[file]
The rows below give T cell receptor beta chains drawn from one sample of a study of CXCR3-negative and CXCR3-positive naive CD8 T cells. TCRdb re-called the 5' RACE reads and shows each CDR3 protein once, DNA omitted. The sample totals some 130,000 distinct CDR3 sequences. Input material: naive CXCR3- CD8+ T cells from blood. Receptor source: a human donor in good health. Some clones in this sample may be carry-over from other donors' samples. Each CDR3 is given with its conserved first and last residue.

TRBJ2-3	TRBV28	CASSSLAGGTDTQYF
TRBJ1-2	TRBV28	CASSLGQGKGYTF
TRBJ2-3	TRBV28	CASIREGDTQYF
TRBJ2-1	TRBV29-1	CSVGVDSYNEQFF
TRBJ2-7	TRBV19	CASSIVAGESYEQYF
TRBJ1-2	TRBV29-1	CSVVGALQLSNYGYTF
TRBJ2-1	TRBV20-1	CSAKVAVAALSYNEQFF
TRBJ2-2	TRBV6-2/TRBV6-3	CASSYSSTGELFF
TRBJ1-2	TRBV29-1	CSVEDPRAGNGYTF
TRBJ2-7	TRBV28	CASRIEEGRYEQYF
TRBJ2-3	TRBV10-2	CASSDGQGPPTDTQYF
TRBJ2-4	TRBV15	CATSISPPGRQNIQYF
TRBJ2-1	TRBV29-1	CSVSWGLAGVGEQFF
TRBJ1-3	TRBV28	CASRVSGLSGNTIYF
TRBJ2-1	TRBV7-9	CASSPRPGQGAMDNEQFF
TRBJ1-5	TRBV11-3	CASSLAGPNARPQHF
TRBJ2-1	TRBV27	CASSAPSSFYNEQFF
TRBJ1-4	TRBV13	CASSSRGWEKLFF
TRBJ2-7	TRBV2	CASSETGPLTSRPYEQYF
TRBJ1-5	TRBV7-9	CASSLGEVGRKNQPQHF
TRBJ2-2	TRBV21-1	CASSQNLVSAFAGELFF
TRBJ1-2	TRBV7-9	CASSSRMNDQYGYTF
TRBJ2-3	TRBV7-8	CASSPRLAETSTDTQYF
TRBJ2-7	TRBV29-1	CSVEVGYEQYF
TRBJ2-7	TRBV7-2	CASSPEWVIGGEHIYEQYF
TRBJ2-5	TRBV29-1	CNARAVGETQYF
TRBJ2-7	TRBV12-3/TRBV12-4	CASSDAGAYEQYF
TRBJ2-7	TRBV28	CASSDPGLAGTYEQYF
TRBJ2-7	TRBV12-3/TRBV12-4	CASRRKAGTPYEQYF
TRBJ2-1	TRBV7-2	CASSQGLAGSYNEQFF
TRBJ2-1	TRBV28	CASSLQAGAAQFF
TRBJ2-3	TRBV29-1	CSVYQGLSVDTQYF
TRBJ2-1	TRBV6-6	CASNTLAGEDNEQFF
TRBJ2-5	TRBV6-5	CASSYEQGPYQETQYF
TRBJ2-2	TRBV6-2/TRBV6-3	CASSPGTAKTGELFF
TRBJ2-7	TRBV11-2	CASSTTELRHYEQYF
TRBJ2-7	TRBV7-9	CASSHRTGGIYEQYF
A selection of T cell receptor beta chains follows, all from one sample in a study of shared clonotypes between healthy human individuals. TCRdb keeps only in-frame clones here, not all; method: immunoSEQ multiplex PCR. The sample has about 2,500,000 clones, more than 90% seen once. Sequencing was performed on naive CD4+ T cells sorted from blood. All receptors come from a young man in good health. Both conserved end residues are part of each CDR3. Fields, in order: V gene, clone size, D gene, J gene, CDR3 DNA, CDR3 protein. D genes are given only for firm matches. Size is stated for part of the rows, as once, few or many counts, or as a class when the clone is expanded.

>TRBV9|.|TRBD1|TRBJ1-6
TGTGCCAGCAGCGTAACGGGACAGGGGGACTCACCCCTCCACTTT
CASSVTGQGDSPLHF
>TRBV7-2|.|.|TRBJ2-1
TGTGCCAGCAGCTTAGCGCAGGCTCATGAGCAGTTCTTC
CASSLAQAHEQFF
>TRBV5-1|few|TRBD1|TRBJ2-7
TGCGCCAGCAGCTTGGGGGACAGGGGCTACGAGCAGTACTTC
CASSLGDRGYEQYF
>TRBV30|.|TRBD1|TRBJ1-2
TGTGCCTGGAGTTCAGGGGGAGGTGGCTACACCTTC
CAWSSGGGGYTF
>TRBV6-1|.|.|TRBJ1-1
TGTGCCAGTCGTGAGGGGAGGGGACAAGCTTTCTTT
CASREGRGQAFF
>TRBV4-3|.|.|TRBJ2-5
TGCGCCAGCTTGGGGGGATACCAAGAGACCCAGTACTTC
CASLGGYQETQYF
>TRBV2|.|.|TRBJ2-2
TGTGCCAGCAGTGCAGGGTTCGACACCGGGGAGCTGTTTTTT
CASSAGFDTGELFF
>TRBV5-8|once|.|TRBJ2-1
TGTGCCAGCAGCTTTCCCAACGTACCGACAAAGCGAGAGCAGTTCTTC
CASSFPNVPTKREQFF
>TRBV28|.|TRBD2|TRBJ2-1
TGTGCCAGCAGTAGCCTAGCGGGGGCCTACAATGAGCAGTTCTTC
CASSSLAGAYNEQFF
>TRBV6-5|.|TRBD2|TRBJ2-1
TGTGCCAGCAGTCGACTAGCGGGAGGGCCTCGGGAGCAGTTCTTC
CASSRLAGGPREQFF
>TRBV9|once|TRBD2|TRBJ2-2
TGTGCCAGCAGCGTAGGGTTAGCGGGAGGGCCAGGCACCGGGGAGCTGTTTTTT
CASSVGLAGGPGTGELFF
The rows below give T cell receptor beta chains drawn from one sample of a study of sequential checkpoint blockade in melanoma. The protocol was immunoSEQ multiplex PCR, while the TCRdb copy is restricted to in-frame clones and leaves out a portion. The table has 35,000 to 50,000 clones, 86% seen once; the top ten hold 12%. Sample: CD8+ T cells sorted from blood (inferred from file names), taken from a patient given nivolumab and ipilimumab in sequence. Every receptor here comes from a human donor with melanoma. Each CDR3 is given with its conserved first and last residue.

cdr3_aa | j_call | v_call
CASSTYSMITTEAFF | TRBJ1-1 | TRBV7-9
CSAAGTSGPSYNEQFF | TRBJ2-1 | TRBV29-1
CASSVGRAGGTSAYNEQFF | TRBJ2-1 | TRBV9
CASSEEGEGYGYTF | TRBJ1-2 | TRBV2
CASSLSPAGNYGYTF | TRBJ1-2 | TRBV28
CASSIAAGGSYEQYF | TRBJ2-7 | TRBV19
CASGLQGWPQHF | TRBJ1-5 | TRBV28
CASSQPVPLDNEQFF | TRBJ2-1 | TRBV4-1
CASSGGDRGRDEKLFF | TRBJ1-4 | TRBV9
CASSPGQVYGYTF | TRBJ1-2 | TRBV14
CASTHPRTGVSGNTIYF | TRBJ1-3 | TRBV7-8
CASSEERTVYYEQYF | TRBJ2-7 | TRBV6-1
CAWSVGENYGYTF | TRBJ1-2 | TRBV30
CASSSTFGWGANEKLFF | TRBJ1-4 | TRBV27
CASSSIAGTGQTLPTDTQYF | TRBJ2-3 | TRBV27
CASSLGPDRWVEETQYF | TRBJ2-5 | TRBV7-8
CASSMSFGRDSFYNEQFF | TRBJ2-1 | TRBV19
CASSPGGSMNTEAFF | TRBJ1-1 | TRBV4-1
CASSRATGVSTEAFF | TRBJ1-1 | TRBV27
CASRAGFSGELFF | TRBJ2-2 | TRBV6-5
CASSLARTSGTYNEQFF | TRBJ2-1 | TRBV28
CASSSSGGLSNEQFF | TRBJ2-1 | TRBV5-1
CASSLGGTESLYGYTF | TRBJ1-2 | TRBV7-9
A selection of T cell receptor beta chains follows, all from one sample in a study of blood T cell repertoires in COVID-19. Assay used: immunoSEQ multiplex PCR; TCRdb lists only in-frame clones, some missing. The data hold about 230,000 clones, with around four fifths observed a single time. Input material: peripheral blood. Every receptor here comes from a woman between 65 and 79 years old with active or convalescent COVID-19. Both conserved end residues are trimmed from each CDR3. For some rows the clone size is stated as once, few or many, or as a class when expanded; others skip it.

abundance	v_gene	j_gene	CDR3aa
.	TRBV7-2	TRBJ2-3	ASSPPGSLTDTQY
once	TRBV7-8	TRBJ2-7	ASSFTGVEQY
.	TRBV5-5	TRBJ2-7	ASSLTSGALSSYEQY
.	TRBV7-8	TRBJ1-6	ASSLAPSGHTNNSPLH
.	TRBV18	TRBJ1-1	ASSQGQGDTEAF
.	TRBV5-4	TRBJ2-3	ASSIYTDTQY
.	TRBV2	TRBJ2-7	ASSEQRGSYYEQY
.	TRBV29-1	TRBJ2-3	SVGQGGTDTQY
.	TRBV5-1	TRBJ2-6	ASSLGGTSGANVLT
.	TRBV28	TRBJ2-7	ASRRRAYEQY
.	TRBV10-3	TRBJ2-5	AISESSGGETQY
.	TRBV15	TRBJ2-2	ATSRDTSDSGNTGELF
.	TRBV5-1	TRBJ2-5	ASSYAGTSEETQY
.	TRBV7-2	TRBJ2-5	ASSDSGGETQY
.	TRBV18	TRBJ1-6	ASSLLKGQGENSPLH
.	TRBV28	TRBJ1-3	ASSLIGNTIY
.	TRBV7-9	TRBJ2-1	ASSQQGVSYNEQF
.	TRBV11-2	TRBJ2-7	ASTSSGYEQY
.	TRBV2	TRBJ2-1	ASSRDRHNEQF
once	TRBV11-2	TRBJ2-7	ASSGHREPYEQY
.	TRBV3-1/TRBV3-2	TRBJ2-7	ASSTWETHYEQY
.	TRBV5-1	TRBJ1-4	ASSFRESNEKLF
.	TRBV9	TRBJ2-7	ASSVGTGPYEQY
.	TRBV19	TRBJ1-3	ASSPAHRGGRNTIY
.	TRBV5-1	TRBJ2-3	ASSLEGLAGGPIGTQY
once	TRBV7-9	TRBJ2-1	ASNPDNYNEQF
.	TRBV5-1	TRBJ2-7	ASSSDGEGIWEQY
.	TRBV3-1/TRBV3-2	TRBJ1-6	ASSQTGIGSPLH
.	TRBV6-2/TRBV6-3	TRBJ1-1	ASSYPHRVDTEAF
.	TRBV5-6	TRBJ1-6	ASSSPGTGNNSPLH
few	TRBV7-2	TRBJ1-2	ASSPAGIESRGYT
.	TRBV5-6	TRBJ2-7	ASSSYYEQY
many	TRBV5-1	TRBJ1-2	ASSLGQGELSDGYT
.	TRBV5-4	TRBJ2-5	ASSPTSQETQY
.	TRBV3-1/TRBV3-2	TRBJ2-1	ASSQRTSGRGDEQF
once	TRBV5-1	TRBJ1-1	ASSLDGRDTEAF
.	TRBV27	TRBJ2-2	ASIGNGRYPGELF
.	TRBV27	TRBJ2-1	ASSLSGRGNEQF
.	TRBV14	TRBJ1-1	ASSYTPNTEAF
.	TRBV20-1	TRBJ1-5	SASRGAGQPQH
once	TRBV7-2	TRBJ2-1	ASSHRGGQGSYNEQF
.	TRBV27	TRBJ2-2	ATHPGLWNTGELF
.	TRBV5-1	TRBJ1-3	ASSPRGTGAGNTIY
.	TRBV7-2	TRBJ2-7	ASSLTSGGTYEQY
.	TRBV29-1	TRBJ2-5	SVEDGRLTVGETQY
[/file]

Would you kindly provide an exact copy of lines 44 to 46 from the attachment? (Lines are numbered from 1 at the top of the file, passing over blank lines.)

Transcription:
TGTGCCAGCAGCTTAGCGCAGGCTCATGAGCAGTTCTTC
CASSLAQAHEQFF
>TRBV5-1|few|TRBD1|TRBJ2-7